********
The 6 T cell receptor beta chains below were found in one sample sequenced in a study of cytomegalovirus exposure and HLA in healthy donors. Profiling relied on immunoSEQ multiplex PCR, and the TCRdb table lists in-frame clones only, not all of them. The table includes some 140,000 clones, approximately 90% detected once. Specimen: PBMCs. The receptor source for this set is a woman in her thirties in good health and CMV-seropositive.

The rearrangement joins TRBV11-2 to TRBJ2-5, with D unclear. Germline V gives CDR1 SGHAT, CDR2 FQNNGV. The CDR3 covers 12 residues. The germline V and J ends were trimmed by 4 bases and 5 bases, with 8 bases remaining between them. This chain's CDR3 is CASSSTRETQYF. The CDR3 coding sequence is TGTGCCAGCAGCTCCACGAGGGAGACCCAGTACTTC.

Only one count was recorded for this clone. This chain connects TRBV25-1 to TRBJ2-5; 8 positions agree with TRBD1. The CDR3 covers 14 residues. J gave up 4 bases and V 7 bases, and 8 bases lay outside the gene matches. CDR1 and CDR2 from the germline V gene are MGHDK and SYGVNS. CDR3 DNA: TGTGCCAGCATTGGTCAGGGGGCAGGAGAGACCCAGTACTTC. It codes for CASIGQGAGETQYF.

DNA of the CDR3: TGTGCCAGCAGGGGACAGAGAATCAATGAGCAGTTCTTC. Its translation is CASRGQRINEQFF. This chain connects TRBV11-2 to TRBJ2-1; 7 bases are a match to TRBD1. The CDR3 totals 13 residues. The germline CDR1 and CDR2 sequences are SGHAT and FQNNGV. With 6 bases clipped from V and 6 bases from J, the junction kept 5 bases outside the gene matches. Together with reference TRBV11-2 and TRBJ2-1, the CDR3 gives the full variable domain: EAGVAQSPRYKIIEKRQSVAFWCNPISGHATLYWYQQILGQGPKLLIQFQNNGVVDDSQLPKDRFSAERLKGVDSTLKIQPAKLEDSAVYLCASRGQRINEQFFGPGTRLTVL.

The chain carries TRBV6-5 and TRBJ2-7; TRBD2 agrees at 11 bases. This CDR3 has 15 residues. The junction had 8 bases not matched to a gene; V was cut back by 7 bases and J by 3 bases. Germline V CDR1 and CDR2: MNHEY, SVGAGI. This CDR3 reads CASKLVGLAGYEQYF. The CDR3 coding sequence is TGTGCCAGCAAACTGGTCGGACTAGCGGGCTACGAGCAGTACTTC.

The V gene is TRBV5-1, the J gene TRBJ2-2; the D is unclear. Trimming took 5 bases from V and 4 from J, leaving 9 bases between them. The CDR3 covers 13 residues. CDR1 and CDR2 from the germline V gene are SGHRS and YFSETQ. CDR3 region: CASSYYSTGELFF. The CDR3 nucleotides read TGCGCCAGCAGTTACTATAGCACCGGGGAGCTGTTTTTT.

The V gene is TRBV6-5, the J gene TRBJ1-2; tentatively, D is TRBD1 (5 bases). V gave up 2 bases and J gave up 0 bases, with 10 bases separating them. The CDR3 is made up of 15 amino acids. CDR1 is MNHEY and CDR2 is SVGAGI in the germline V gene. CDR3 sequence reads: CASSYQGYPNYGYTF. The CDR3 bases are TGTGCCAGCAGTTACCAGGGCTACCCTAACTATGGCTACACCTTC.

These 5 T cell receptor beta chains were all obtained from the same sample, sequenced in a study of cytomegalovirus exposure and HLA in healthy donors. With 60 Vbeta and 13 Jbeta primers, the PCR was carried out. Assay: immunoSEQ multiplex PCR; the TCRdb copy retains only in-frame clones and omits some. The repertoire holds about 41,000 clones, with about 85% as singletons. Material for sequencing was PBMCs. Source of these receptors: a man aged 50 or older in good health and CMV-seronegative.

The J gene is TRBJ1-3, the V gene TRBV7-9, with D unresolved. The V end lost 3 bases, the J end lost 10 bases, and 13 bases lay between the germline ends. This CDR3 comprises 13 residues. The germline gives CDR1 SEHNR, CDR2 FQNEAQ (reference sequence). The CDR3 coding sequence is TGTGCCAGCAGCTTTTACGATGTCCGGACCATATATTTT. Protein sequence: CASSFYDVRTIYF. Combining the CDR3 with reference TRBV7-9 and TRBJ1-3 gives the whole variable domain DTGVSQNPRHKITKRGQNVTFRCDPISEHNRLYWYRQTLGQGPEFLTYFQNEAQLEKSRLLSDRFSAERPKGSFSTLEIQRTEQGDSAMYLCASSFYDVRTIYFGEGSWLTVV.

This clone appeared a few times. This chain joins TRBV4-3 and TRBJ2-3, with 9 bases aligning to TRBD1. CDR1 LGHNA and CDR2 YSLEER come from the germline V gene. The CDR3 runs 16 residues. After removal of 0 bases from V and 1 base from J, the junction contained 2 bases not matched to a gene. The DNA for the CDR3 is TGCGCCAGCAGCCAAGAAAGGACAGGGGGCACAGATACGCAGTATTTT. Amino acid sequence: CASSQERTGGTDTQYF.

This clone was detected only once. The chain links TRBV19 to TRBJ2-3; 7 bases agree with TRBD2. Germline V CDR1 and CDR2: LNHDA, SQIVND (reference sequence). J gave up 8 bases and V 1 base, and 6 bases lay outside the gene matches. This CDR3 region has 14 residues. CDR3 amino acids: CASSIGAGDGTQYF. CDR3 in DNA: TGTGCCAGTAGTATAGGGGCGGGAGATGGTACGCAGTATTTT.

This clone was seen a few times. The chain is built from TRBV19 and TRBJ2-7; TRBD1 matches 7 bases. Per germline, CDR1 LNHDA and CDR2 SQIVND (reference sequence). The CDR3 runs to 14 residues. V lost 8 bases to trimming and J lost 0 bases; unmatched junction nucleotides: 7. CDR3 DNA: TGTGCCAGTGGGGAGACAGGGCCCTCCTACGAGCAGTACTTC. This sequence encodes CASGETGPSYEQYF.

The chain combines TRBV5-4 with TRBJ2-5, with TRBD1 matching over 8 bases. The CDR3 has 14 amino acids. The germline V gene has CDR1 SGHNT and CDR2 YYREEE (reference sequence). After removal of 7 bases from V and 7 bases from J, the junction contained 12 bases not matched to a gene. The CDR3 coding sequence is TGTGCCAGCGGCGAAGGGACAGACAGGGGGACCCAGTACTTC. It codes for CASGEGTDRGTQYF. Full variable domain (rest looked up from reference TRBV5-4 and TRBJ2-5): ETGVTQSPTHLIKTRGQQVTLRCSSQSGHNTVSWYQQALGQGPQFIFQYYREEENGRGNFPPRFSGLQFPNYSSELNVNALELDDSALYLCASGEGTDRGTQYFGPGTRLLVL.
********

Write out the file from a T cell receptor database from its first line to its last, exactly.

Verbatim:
The 6 T cell receptor beta chains below were found in one sample sequenced in a study of cytomegalovirus exposure and HLA in healthy donors. Profiling relied on immunoSEQ multiplex PCR, and the TCRdb table lists in-frame clones only, not all of them. The table includes some 140,000 clones, approximately 90% detected once. Specimen: PBMCs. The receptor source for this set is a woman in her thirties in good health and CMV-seropositive.

The rearrangement joins TRBV11-2 to TRBJ2-5, with D unclear. Germline V gives CDR1 SGHAT, CDR2 FQNNGV. The CDR3 covers 12 residues. The germline V and J ends were trimmed by 4 bases and 5 bases, with 8 bases remaining between them. This chain's CDR3 is CASSSTRETQYF. The CDR3 coding sequence is TGTGCCAGCAGCTCCACGAGGGAGACCCAGTACTTC.

Only one count was recorded for this clone. This chain connects TRBV25-1 to TRBJ2-5; 8 positions agree with TRBD1. The CDR3 covers 14 residues. J gave up 4 bases and V 7 bases, and 8 bases lay outside the gene matches. CDR1 and CDR2 from the germline V gene are MGHDK and SYGVNS. CDR3 DNA: TGTGCCAGCATTGGTCAGGGGGCAGGAGAGACCCAGTACTTC. It codes for CASIGQGAGETQYF.

DNA of the CDR3: TGTGCCAGCAGGGGACAGAGAATCAATGAGCAGTTCTTC. Its translation is CASRGQRINEQFF. This chain connects TRBV11-2 to TRBJ2-1; 7 bases are a match to TRBD1. The CDR3 totals 13 residues. The germline CDR1 and CDR2 sequences are SGHAT and FQNNGV. With 6 bases clipped from V and 6 bases from J, the junction kept 5 bases outside the gene matches. Together with reference TRBV11-2 and TRBJ2-1, the CDR3 gives the full variable domain: EAGVAQSPRYKIIEKRQSVAFWCNPISGHATLYWYQQILGQGPKLLIQFQNNGVVDDSQLPKDRFSAERLKGVDSTLKIQPAKLEDSAVYLCASRGQRINEQFFGPGTRLTVL.

The chain carries TRBV6-5 and TRBJ2-7; TRBD2 agrees at 11 bases. This CDR3 has 15 residues. The junction had 8 bases not matched to a gene; V was cut back by 7 bases and J by 3 bases. Germline V CDR1 and CDR2: MNHEY, SVGAGI. This CDR3 reads CASKLVGLAGYEQYF. The CDR3 coding sequence is TGTGCCAGCAAACTGGTCGGACTAGCGGGCTACGAGCAGTACTTC.

The V gene is TRBV5-1, the J gene TRBJ2-2; the D is unclear. Trimming took 5 bases from V and 4 from J, leaving 9 bases between them. The CDR3 covers 13 residues. CDR1 and CDR2 from the germline V gene are SGHRS and YFSETQ. CDR3 region: CASSYYSTGELFF. The CDR3 nucleotides read TGCGCCAGCAGTTACTATAGCACCGGGGAGCTGTTTTTT.

The V gene is TRBV6-5, the J gene TRBJ1-2; tentatively, D is TRBD1 (5 bases). V gave up 2 bases and J gave up 0 bases, with 10 bases separating them. The CDR3 is made up of 15 amino acids. CDR1 is MNHEY and CDR2 is SVGAGI in the germline V gene. CDR3 sequence reads: CASSYQGYPNYGYTF. The CDR3 bases are TGTGCCAGCAGTTACCAGGGCTACCCTAACTATGGCTACACCTTC.

These 5 T cell receptor beta chains were all obtained from the same sample, sequenced in a study of cytomegalovirus exposure and HLA in healthy donors. With 60 Vbeta and 13 Jbeta primers, the PCR was carried out. Assay: immunoSEQ multiplex PCR; the TCRdb copy retains only in-frame clones and omits some. The repertoire holds about 41,000 clones, with about 85% as singletons. Material for sequencing was PBMCs. Source of these receptors: a man aged 50 or older in good health and CMV-seronegative.

The J gene is TRBJ1-3, the V gene TRBV7-9, with D unresolved. The V end lost 3 bases, the J end lost 10 bases, and 13 bases lay between the germline ends. This CDR3 comprises 13 residues. The germline gives CDR1 SEHNR, CDR2 FQNEAQ (reference sequence). The CDR3 coding sequence is TGTGCCAGCAGCTTTTACGATGTCCGGACCATATATTTT. Protein sequence: CASSFYDVRTIYF. Combining the CDR3 with reference TRBV7-9 and TRBJ1-3 gives the whole variable domain DTGVSQNPRHKITKRGQNVTFRCDPISEHNRLYWYRQTLGQGPEFLTYFQNEAQLEKSRLLSDRFSAERPKGSFSTLEIQRTEQGDSAMYLCASSFYDVRTIYFGEGSWLTVV.

This clone appeared a few times. This chain joins TRBV4-3 and TRBJ2-3, with 9 bases aligning to TRBD1. CDR1 LGHNA and CDR2 YSLEER come from the germline V gene. The CDR3 runs 16 residues. After removal of 0 bases from V and 1 base from J, the junction contained 2 bases not matched to a gene. The DNA for the CDR3 is TGCGCCAGCAGCCAAGAAAGGACAGGGGGCACAGATACGCAGTATTTT. Amino acid sequence: CASSQERTGGTDTQYF.

This clone was detected only once. The chain links TRBV19 to TRBJ2-3; 7 bases agree with TRBD2. Germline V CDR1 and CDR2: LNHDA, SQIVND (reference sequence). J gave up 8 bases and V 1 base, and 6 bases lay outside the gene matches. This CDR3 region has 14 residues. CDR3 amino acids: CASSIGAGDGTQYF. CDR3 in DNA: TGTGCCAGTAGTATAGGGGCGGGAGATGGTACGCAGTATTTT.

This clone was seen a few times. The chain is built from TRBV19 and TRBJ2-7; TRBD1 matches 7 bases. Per germline, CDR1 LNHDA and CDR2 SQIVND (reference sequence). The CDR3 runs to 14 residues. V lost 8 bases to trimming and J lost 0 bases; unmatched junction nucleotides: 7. CDR3 DNA: TGTGCCAGTGGGGAGACAGGGCCCTCCTACGAGCAGTACTTC. This sequence encodes CASGETGPSYEQYF.

The chain combines TRBV5-4 with TRBJ2-5, with TRBD1 matching over 8 bases. The CDR3 has 14 amino acids. The germline V gene has CDR1 SGHNT and CDR2 YYREEE (reference sequence). After removal of 7 bases from V and 7 bases from J, the junction contained 12 bases not matched to a gene. The CDR3 coding sequence is TGTGCCAGCGGCGAAGGGACAGACAGGGGGACCCAGTACTTC. It codes for CASGEGTDRGTQYF. Full variable domain (rest looked up from reference TRBV5-4 and TRBJ2-5): ETGVTQSPTHLIKTRGQQVTLRCSSQSGHNTVSWYQQALGQGPQFIFQYYREEENGRGNFPPRFSGLQFPNYSSELNVNALELDDSALYLCASGEGTDRGTQYFGPGTRLLVL.